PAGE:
Sometimes I wonder what makes God silent. Is it God? Is it us? Is it full bellies? Maybe when God can’t get it through to us with words God employs a different tactic. Barbara Brown Taylor has a wonderful quote in a little book she wrote entitled When God is Silent. It reads, “In a world of too many words, silence affects people who are no longer affected by sound. Plenty of us who are defended against sound have no defense against silence.”
Whatever the case, Samuel does as Eli instructs and when Samuel listens God breaks his silence. God tells Samuel that Eli and his house will be punished forever. Worse yet, because Eli did not restrain his sons Hophni and Phinehas, and because they sinned against the Lord, there is no intercession that can be made on their behalf. Samuel did not sleep the rest of the night, and he was afraid to tell Eli. Eli didn’t sleep much either. The silence of God in his own life kept him wide awake.
The next morning the old priest cornered Samuel, “What was it that he told you? Do not hide it from me. May God do so to you and more also, if you hide anything from me of all that he told you.”
Samuel told Eli everything and hid nothing from him. A subdued Eli offered a defeated response, “It is the Lord; let him do what seems good to him.”
The rest of the story, as you might imagine, is not a happy one. The Philistines, a warring people from the south coast of Canaan, came on campaign against Israel. They formed a formidable military line and the Israelites went out to meet them. In the first salvo of fighting the Israelites were soundly defeated. Four thousand Israelite men perished in the battle. The remaining forces retreated and regrouped. To rally the troops it was decided to bring the Ark of the Covenant to the battle field. That would assure the soldiers of the immanent presence of God as they bravely fought their enemy.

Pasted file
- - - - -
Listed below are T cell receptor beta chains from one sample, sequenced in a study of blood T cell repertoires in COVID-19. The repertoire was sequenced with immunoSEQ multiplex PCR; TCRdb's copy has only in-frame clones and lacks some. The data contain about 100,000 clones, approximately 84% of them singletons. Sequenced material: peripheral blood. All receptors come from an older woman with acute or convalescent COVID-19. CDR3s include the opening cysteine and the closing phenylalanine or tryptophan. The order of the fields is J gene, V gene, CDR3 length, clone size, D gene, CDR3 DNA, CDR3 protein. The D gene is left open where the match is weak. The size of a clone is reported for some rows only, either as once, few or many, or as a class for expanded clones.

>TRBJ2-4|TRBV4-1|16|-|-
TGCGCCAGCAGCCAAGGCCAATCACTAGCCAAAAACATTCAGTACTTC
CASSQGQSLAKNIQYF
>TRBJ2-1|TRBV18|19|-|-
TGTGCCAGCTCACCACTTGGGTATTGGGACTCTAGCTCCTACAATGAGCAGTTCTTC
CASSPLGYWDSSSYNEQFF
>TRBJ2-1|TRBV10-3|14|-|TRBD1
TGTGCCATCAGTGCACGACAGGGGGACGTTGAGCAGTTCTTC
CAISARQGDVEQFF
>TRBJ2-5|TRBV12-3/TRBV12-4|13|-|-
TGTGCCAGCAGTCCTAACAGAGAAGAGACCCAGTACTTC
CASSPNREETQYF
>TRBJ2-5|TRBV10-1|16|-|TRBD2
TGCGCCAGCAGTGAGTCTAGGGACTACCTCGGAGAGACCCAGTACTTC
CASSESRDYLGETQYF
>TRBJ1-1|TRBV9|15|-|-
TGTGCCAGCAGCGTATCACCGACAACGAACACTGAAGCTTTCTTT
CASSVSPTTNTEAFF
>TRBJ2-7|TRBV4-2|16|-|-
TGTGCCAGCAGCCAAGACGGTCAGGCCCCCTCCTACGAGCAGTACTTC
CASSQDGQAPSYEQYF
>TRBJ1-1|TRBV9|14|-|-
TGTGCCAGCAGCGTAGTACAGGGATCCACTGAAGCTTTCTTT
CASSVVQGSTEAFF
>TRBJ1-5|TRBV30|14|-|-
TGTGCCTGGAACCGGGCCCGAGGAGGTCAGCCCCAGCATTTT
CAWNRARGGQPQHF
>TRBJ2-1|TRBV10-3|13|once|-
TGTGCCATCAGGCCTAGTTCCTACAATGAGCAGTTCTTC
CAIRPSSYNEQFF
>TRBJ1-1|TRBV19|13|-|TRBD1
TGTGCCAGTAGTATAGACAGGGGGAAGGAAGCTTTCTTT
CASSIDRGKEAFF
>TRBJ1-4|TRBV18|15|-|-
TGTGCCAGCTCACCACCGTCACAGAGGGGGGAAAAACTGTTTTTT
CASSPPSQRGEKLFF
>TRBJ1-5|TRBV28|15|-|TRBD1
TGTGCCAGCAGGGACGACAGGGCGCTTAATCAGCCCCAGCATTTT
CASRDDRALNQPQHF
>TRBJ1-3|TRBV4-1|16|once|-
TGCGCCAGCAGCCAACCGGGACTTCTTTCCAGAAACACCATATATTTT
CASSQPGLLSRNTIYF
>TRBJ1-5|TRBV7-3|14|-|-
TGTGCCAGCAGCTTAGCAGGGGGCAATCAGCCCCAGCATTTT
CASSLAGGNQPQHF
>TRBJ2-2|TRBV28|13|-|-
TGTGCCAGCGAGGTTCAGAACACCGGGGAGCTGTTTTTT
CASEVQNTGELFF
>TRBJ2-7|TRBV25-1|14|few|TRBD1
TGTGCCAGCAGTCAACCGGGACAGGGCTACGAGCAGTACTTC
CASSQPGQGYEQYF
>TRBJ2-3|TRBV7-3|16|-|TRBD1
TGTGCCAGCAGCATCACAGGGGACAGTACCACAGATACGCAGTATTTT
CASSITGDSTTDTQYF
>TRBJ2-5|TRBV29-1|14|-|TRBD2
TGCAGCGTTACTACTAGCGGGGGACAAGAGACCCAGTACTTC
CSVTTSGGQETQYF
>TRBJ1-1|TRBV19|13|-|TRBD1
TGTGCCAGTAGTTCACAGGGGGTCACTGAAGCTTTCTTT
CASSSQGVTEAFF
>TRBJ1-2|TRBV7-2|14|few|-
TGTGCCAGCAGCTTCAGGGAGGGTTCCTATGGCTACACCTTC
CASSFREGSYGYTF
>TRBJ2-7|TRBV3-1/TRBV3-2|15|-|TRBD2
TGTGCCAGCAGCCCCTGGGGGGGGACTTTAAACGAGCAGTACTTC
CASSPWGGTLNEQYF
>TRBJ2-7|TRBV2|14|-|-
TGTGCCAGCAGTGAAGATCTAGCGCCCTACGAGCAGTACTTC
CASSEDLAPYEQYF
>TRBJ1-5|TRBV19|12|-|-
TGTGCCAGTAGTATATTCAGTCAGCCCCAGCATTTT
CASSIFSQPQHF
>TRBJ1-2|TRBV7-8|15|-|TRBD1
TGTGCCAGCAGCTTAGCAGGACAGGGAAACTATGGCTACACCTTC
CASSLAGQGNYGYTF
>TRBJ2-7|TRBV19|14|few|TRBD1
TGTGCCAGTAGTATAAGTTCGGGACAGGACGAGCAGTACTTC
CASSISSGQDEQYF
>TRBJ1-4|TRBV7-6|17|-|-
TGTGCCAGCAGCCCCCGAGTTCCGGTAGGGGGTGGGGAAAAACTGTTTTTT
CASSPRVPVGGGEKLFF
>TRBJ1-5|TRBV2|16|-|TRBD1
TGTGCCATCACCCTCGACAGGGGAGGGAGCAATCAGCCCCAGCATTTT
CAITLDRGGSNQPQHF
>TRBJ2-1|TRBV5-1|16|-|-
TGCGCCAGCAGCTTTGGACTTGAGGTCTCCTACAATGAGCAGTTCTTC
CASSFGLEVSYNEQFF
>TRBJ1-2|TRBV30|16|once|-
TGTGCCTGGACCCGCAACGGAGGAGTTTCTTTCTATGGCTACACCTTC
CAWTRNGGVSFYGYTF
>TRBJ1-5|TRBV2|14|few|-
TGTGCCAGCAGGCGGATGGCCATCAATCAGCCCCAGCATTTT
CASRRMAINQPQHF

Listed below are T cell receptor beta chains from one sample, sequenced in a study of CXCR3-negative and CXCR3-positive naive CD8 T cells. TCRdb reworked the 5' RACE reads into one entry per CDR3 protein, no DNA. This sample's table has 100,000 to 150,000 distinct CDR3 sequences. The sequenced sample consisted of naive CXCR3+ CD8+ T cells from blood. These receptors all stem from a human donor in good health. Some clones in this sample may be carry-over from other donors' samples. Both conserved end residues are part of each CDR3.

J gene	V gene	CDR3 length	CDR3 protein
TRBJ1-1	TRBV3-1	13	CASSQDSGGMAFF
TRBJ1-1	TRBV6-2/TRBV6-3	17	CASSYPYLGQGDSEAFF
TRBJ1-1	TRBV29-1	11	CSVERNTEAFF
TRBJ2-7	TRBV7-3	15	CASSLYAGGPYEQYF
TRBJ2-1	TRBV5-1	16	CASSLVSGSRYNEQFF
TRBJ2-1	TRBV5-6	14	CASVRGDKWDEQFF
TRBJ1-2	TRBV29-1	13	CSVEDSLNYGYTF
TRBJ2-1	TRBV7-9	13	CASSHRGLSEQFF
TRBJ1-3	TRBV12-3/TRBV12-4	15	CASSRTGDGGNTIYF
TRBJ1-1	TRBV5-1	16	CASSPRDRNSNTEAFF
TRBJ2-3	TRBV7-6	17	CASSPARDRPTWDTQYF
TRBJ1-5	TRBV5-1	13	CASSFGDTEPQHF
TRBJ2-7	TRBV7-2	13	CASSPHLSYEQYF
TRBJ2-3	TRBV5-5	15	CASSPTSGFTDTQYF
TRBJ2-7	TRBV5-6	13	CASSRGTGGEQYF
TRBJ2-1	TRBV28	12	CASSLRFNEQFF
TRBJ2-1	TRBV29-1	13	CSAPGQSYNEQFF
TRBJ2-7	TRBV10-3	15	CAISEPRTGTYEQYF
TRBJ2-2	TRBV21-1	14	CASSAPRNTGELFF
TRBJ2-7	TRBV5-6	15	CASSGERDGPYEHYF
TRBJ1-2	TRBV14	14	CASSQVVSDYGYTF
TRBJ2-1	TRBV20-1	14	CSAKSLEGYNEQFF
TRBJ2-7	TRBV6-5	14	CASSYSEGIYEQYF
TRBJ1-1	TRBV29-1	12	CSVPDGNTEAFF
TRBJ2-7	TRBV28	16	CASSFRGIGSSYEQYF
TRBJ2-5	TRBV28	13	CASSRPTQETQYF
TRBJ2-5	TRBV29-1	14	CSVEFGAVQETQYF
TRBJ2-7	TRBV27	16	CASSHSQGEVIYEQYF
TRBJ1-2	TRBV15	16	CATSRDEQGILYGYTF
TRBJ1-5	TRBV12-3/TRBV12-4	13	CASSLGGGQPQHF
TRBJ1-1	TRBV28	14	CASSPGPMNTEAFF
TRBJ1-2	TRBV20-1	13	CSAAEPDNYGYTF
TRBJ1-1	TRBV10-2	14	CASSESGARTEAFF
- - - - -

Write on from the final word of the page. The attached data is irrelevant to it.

Hophni and Phinehas accompanied the Ark to the front lines. Perhaps they thought they could hunker down safely behind the troops, wait out the battle, and return to Shiloh as war heroes. When they strode into the camp with the holiest relic of all of Israel their chests swelled and their ephods flapped in the wind. The encouraged Israelites gave a mighty shout so loud the earth resounded. The Philistines heard the commotion, and they talked themselves up, “Take courage and be men…be men and fight.”
With the Ark before them the Israelites came out once again to meet the dreaded Philistines. It was disastrous. Israel was routed so badly the retreating men did not regroup, but instead ran away each to their own homes. The slaughter was tragic–thirty thousand foot soldiers lost their life. The Ark of the Covenant, topped with the mercy seat, the very throne of God on earth, was captured and the prideful and licentious Hophni and Phinehas were put to death by the sword.